keep a ring on it

This week’s Time magazine has an insightful cover story, “Why Marriage Matters.” Along the way it claims that “There is no other single force causing as much measurable hardship and human misery in this country as the collapse of marriage. It hurts children, it reduces mothers’ financial security, and it has landed with particular devastation on those who can bear it least: the nation’s underclass.”

And then there is this paragraph, which has implications for single moms and lesbian parents: “Few things hamper a child as much as not having a father at home. ‘As a feminist, I didn’t want to believe it,’ says Maria Kefalas… . ‘Women always tell me, “I can be a mother and a father to a child,” but it’s not true.’ Growing up without a father has a deep psychological effect on a child. ‘The mom may not need that man,’ Kefalas says, ‘but her children still do.’”

Here is the bottom-line conclusion: “The fundamental question we must ask ourselves at the beginning of the century is this: What is the purpose of marriage? Is it—given the game-changing realities of birth control, female equality and the fact that motherhood outside of marriage is no longer stigmatized—simply an institution that has the capacity to increase the pleasure of the adults who enter into it? If so, we might as well hold the wake now: there probably aren’t many people whose idea of 24-hour-a-day good times consists of being yoked to the same romantic partner, through bouts of stomach flu and depression, financial setbacks and emotional upsets, until after many a long decade, one or the other eventually dies in harness.”

“Or is marriage an institution that still hews to its old intention and function—to raise the next generation, to protect and teach it, to instill in it the habits of conduct and character that will ensure the generation’s own safe passage into adulthood? Think of it this way: the current generation of children, the one watching commitments between adults snap like dry twigs and observing parents who simply can’t be bothered to marry each other and who hence drift in and out of their children’s lives—that’s the generation who will be taking care of us when we are old.”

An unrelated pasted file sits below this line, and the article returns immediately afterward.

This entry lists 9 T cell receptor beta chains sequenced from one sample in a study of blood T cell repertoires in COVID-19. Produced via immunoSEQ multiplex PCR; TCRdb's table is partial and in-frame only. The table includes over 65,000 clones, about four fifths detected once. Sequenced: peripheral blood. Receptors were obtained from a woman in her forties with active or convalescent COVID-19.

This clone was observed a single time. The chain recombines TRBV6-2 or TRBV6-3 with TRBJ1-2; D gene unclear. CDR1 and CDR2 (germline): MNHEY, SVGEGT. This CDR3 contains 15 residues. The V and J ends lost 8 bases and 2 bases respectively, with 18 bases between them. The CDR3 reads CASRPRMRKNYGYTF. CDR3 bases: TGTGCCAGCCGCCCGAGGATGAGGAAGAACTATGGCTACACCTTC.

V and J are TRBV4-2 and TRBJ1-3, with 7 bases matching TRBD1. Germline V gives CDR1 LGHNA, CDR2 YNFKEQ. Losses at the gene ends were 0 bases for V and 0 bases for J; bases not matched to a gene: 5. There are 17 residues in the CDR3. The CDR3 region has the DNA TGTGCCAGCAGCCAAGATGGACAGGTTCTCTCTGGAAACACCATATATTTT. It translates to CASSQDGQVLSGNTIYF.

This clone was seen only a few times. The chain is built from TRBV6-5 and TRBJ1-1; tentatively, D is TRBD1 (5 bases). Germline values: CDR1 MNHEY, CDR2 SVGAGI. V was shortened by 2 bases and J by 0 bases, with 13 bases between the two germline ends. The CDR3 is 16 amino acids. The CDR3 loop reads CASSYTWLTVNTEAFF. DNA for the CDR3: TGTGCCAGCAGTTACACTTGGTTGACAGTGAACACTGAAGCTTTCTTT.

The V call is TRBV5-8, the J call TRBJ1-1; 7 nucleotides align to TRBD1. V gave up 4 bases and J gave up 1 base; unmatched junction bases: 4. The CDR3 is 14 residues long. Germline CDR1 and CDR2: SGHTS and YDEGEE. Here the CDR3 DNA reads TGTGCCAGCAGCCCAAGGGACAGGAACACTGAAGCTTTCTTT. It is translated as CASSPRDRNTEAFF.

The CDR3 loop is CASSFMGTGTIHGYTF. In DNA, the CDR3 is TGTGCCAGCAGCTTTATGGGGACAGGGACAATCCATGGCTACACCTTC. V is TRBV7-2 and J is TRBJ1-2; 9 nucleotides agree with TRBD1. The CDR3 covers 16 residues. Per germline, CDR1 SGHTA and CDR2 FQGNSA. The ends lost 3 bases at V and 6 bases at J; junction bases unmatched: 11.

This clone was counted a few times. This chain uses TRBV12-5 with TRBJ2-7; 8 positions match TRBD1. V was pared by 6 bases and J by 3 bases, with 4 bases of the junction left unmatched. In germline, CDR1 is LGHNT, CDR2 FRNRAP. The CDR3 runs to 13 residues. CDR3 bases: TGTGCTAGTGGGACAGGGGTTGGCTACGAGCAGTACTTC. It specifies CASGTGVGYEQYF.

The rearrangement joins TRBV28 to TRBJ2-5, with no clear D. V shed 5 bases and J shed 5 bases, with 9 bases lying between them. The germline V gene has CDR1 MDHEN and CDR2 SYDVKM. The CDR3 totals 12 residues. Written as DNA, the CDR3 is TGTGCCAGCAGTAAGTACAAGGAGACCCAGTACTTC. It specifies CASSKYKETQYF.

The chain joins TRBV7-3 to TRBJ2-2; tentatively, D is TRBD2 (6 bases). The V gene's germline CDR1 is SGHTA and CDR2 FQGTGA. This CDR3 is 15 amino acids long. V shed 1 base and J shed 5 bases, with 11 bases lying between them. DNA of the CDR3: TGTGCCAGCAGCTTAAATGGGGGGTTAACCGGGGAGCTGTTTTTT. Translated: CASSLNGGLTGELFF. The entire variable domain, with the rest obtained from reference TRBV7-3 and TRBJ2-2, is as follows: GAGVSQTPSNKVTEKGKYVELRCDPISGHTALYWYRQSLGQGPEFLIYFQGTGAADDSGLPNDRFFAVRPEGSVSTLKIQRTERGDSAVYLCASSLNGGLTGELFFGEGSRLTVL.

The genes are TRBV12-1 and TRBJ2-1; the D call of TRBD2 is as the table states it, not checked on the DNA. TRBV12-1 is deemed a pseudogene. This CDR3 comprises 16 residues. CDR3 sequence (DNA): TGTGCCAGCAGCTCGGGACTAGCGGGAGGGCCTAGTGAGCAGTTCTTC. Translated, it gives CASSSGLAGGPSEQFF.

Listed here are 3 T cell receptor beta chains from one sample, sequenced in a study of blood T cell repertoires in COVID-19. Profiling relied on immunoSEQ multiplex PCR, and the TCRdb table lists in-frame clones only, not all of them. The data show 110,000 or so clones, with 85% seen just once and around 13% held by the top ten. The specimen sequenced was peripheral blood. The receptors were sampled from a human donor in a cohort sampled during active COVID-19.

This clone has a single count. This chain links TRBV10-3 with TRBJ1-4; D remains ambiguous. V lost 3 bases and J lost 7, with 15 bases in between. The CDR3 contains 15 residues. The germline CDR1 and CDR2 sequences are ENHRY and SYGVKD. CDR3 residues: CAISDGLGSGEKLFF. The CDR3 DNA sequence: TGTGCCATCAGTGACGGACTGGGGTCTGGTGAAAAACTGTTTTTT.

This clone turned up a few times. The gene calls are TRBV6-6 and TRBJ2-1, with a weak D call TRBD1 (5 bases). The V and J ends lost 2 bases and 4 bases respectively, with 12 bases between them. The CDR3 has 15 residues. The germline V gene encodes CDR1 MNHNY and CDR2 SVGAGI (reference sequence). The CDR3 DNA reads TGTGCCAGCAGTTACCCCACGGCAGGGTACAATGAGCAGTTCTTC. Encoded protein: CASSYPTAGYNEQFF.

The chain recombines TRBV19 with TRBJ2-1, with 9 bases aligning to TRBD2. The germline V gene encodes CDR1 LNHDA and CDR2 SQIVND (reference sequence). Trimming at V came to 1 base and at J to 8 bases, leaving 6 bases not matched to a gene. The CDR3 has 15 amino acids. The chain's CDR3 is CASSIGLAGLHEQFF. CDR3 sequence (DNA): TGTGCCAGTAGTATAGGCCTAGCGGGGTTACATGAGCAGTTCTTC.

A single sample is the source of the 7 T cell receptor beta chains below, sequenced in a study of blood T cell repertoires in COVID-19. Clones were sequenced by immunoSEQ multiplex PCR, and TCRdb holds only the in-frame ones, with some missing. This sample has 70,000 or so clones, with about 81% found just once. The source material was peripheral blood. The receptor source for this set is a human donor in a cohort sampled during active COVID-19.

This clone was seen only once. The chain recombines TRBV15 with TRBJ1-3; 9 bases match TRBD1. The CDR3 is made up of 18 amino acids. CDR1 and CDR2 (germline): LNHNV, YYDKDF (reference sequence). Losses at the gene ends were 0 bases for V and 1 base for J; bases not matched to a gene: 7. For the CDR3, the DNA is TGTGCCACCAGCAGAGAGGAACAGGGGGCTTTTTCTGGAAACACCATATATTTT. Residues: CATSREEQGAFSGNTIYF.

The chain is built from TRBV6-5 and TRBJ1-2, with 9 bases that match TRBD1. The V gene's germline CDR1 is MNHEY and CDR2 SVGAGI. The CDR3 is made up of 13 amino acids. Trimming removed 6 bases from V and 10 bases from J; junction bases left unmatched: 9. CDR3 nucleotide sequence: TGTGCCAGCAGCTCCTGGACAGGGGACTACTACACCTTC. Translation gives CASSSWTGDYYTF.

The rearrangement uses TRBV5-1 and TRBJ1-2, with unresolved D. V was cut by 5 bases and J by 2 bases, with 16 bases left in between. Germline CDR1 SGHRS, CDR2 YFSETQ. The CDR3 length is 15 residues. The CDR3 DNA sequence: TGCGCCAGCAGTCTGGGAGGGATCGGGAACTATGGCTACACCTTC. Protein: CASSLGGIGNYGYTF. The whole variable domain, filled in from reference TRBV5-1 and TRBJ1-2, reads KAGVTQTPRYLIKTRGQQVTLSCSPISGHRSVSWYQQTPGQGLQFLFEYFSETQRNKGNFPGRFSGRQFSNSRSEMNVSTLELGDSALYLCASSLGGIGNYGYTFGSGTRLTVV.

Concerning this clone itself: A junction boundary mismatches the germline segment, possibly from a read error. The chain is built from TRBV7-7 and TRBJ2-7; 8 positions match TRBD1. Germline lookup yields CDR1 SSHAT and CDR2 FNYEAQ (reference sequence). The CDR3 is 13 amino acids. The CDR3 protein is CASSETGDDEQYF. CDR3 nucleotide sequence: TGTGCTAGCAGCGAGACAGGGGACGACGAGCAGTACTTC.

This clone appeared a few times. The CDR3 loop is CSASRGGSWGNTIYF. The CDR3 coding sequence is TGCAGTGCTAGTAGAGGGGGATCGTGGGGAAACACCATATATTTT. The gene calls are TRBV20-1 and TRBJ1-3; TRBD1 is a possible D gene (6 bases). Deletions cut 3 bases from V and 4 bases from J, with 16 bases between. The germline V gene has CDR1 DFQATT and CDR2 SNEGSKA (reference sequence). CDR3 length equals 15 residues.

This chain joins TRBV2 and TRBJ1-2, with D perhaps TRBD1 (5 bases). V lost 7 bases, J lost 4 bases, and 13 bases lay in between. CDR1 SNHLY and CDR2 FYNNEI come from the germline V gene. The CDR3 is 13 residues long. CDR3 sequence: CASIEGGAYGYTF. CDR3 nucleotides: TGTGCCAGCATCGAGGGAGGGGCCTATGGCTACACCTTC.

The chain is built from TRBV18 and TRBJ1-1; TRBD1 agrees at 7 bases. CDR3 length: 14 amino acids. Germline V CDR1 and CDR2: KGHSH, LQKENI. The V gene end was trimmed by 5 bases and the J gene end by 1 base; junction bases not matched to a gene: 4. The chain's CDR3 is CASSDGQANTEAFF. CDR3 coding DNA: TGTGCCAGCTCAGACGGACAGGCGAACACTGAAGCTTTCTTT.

YIKES!! What can the church do to help this situation? (Besides excommunicating the weekly Christian politician who confesses his affair—and putting a muzzle on Mark Sanford).

5 Comments

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  1. Jonathan Shelley July 4, 2009 — 6:02 pm

    I think one of Zach’s comments on “what the what?” is insightful – about having reservations about marrying someone based on bachelor/bachelorette party behavior. I think Zach’s serious approach to blessing a marriage as God’s institution underscores how lax many pastors and churches are in their teachings on marriage and the role the church ought to take in sactioning marriage. I don’t have an answer to how overworked pastors can better connect with couples during the pre-marriage counseling sessions, but I do think it is a symptom of, if not a contributor to, the fact that evangelical Christians have a higher divorce rate than the national average (according to Barna).

  2. Cover story of Time? Wow. Sounds great, but is America ready to deny themselves and do what is best for the next generation? The divorce rate and gay marriage agenda suggests not….

    Brian

  3. I’m catching up on your blog, Mike, so I’m a little late on this one. And I’m surprised it didn’t generate more discussion. Everyone must have been on vacation, grilling, or shooting of fireworks.

    eph5v2: Probably not. Are we (America) good at denying ourselves for any reason?

    I’ve been doing a lot of thinking lately about the biblical material on marriage, and I can’t shake the reality that marriage is a picture of God’s relationship with his people. Yahweh was Israel’s husband (she was his unfaithful bride), and the church is the bride of Christ. This is a powerful image, and a bit unnerving when you look at typical marriages (and the divorce rate).

    What can we learn about marriage if we look at how God relates to us (and vice versa)?

    Can and should the church work at communicating this imagery more clearly (first of course to believers, but then) to the broader culture? Or will it simply fall flat?

  4. One other thought: This goes way beyond looking at marriage as a way to “raise the next generation”. It actually becomes part of proclaiming the gospel. We illustrate grace and forgiveness and make it clear for all to see by forgiving and loving our spouses well (espeically when they hurt us)….or we conceal/confuse grace and forgiveness by embracing bitterness and strife with our spouses. Ouch.

  5. Darrell:

    Mark Galli wrote an insightful cover story for Christianity Today this month on gay marriage, in which he said that once evangelicals made marriage and sex about our own personal happiness, it became harder to tell homosexuals that they couldn’t marry if it made them happy.

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